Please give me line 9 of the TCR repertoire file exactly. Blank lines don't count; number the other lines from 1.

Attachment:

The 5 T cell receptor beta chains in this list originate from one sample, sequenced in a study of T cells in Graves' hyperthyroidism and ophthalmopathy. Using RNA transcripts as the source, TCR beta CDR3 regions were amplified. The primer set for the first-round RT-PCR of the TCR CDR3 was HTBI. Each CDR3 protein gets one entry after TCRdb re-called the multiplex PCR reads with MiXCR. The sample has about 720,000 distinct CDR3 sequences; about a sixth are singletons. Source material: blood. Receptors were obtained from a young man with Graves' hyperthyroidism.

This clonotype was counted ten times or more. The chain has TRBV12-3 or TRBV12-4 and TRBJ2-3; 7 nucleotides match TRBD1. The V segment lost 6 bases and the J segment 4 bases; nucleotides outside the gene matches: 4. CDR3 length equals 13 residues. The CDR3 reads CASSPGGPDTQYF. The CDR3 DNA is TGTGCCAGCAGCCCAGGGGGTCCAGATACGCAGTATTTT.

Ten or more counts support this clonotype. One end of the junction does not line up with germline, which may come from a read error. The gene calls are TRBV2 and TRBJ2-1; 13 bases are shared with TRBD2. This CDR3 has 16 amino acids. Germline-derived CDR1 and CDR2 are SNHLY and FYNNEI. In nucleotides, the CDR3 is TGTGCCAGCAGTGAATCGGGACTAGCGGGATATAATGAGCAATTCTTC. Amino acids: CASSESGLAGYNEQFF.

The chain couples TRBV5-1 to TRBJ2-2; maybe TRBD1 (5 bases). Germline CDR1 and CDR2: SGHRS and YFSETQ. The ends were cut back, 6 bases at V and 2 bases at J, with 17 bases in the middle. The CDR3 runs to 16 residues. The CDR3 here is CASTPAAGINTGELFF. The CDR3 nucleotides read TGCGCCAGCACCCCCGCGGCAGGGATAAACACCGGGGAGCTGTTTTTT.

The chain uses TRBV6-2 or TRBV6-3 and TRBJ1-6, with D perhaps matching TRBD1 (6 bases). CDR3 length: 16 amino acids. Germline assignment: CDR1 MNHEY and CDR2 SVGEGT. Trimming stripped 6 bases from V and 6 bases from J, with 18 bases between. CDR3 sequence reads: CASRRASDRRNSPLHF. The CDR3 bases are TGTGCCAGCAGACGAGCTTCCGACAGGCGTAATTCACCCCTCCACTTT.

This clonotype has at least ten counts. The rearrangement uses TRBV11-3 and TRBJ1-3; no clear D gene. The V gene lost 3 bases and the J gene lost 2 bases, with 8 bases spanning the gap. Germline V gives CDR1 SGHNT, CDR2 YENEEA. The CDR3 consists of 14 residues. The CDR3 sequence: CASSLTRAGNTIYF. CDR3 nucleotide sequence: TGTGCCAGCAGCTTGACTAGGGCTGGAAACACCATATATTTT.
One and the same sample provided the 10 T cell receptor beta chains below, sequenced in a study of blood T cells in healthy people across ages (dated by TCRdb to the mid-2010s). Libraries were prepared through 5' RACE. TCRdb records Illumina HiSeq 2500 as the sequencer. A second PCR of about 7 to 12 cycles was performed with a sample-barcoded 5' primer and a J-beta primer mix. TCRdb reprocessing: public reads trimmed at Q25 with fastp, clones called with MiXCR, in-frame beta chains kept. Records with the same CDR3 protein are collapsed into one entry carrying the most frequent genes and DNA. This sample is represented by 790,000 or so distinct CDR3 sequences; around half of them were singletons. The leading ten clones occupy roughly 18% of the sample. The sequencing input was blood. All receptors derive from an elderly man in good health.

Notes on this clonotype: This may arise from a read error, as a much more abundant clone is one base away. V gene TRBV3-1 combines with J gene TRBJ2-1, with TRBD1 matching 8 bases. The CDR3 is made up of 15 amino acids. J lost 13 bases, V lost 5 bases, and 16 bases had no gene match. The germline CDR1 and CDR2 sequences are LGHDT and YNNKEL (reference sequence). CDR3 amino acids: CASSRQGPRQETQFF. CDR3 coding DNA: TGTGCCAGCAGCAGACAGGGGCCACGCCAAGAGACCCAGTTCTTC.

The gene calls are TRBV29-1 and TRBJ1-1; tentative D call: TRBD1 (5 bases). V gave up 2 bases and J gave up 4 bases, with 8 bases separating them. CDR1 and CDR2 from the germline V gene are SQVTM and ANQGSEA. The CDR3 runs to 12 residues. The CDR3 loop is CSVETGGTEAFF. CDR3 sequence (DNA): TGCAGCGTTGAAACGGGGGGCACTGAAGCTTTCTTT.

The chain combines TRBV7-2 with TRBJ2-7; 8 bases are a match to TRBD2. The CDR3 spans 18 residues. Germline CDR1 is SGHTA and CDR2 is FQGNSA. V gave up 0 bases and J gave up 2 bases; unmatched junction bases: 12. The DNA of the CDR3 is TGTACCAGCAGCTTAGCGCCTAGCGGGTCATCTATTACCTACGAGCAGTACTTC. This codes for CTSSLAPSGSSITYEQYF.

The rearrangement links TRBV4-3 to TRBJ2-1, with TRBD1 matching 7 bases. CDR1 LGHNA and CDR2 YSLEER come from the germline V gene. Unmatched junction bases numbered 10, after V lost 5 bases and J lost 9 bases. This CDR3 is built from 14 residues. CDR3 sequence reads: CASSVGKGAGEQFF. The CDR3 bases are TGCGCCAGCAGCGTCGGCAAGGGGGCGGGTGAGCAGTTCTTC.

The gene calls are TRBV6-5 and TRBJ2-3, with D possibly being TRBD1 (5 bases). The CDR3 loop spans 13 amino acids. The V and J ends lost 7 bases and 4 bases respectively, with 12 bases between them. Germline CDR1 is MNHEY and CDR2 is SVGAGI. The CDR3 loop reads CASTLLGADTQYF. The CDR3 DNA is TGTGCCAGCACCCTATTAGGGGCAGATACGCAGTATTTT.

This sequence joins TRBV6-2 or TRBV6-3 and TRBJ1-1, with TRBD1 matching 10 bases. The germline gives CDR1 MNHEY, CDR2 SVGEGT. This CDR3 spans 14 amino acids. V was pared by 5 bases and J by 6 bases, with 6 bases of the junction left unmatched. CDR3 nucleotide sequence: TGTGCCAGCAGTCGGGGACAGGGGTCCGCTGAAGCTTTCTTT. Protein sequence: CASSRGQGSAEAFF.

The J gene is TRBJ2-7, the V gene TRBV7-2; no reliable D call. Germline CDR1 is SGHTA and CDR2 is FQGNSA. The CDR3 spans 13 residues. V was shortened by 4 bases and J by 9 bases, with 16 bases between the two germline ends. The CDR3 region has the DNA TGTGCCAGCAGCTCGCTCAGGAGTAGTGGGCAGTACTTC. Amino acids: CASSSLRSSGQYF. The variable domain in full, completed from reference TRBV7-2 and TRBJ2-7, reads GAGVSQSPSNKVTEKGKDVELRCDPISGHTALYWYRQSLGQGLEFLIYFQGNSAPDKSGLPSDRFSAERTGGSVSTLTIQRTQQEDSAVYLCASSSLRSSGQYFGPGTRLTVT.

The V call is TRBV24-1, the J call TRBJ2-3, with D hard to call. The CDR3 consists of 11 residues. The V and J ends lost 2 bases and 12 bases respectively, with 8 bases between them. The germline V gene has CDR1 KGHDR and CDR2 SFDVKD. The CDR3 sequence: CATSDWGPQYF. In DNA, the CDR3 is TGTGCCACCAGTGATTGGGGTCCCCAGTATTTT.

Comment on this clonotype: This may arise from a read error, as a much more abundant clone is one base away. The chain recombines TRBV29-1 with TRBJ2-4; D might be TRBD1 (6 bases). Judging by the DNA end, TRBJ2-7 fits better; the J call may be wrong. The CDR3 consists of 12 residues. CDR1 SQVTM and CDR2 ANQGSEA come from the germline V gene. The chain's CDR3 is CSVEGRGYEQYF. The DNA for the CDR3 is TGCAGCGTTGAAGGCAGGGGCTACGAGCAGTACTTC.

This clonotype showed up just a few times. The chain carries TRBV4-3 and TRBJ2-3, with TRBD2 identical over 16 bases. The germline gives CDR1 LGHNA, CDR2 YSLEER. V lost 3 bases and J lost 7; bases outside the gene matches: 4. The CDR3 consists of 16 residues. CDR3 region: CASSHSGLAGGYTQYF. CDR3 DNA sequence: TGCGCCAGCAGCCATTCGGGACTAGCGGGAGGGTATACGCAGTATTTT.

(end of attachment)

The gene calls are TRBV29-1 and TRBJ1-1; tentative D call: TRBD1 (5 bases). V gave up 2 bases and J gave up 4 bases, with 8 bases separating them. CDR1 and CDR2 from the germline V gene are SQVTM and ANQGSEA. The CDR3 runs to 12 residues. The CDR3 loop is CSVETGGTEAFF. CDR3 sequence (DNA): TGCAGCGTTGAAACGGGGGGCACTGAAGCTTTCTTT.